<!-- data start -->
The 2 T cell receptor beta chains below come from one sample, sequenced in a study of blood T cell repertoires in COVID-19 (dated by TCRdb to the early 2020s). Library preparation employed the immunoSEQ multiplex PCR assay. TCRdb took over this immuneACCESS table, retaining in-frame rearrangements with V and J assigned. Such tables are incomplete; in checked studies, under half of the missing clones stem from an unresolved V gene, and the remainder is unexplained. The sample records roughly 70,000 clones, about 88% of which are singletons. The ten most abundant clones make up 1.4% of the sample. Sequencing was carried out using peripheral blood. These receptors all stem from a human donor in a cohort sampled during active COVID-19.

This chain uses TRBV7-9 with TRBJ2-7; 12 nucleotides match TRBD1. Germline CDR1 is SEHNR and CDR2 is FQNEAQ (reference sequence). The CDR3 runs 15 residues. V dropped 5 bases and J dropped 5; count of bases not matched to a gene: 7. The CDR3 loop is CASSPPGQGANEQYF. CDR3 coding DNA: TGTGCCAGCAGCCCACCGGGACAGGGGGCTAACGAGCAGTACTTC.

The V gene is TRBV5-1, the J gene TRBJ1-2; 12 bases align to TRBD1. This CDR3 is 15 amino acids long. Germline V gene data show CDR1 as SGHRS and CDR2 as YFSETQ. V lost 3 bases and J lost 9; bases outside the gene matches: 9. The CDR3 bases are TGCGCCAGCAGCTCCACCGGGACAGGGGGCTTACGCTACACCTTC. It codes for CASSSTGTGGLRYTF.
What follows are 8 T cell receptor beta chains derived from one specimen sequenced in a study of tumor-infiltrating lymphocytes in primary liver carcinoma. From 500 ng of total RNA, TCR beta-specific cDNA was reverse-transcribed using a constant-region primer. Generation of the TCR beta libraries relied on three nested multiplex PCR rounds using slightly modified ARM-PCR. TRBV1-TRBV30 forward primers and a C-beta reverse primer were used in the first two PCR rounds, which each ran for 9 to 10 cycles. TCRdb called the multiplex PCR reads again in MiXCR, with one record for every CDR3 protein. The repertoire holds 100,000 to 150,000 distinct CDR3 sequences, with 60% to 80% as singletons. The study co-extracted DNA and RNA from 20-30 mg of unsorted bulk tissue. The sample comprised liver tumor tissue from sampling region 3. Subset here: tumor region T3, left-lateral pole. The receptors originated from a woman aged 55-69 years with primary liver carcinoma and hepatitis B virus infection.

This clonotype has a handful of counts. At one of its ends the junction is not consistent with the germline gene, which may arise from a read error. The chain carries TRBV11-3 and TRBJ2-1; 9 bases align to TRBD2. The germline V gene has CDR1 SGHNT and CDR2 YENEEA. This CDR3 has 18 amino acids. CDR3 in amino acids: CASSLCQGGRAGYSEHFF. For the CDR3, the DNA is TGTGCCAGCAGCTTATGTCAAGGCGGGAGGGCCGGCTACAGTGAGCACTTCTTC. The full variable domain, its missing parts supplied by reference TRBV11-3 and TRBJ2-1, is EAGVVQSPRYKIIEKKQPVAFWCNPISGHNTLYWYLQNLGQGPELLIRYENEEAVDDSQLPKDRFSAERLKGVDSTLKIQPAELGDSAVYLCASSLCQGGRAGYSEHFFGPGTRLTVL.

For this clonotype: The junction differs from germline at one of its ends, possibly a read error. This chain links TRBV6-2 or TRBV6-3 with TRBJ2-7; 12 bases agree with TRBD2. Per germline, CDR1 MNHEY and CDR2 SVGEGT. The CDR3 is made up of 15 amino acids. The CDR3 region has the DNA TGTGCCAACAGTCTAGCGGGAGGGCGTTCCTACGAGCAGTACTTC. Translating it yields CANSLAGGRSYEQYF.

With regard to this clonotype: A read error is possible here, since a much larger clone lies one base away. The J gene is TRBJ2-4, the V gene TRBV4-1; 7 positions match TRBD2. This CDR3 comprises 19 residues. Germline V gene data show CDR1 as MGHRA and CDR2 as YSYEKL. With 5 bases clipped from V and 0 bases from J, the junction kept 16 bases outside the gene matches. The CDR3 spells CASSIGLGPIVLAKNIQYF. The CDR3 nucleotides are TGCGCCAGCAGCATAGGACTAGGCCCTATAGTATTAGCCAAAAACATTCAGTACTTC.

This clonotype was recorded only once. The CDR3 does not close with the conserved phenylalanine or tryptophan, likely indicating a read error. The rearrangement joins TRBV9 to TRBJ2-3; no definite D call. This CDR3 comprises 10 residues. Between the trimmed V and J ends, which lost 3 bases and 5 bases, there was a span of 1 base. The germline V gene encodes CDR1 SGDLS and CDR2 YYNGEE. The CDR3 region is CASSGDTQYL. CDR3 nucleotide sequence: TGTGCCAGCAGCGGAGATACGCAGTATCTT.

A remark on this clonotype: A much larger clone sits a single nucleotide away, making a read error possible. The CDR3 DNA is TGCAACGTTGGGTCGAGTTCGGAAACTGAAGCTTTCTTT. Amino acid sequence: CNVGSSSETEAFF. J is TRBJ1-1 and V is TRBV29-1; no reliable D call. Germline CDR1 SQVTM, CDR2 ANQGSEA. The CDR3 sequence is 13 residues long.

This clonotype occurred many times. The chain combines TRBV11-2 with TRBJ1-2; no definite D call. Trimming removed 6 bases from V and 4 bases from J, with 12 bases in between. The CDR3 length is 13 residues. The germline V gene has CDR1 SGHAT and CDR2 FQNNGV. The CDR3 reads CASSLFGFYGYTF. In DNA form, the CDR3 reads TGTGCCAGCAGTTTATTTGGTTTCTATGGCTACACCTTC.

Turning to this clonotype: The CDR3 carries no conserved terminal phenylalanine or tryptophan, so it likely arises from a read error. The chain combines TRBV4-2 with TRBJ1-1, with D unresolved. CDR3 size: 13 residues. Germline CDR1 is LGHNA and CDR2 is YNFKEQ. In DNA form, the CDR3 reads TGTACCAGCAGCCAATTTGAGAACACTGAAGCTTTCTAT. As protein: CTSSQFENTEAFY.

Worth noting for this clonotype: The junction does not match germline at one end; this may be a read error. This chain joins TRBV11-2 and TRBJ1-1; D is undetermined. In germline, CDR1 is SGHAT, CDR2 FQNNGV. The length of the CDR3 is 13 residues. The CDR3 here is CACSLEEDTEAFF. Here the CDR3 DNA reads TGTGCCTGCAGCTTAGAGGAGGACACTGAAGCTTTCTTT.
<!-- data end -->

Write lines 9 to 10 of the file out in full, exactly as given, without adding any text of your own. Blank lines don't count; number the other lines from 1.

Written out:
A remark on this clonotype: A much larger clone sits a single nucleotide away, making a read error possible. The CDR3 DNA is TGCAACGTTGGGTCGAGTTCGGAAACTGAAGCTTTCTTT. Amino acid sequence: CNVGSSSETEAFF. J is TRBJ1-1 and V is TRBV29-1; no reliable D call. Germline CDR1 SQVTM, CDR2 ANQGSEA. The CDR3 sequence is 13 residues long.

This clonotype occurred many times. The chain combines TRBV11-2 with TRBJ1-2; no definite D call. Trimming removed 6 bases from V and 4 bases from J, with 12 bases in between. The CDR3 length is 13 residues. The germline V gene has CDR1 SGHAT and CDR2 FQNNGV. The CDR3 reads CASSLFGFYGYTF. In DNA form, the CDR3 reads TGTGCCAGCAGTTTATTTGGTTTCTATGGCTACACCTTC.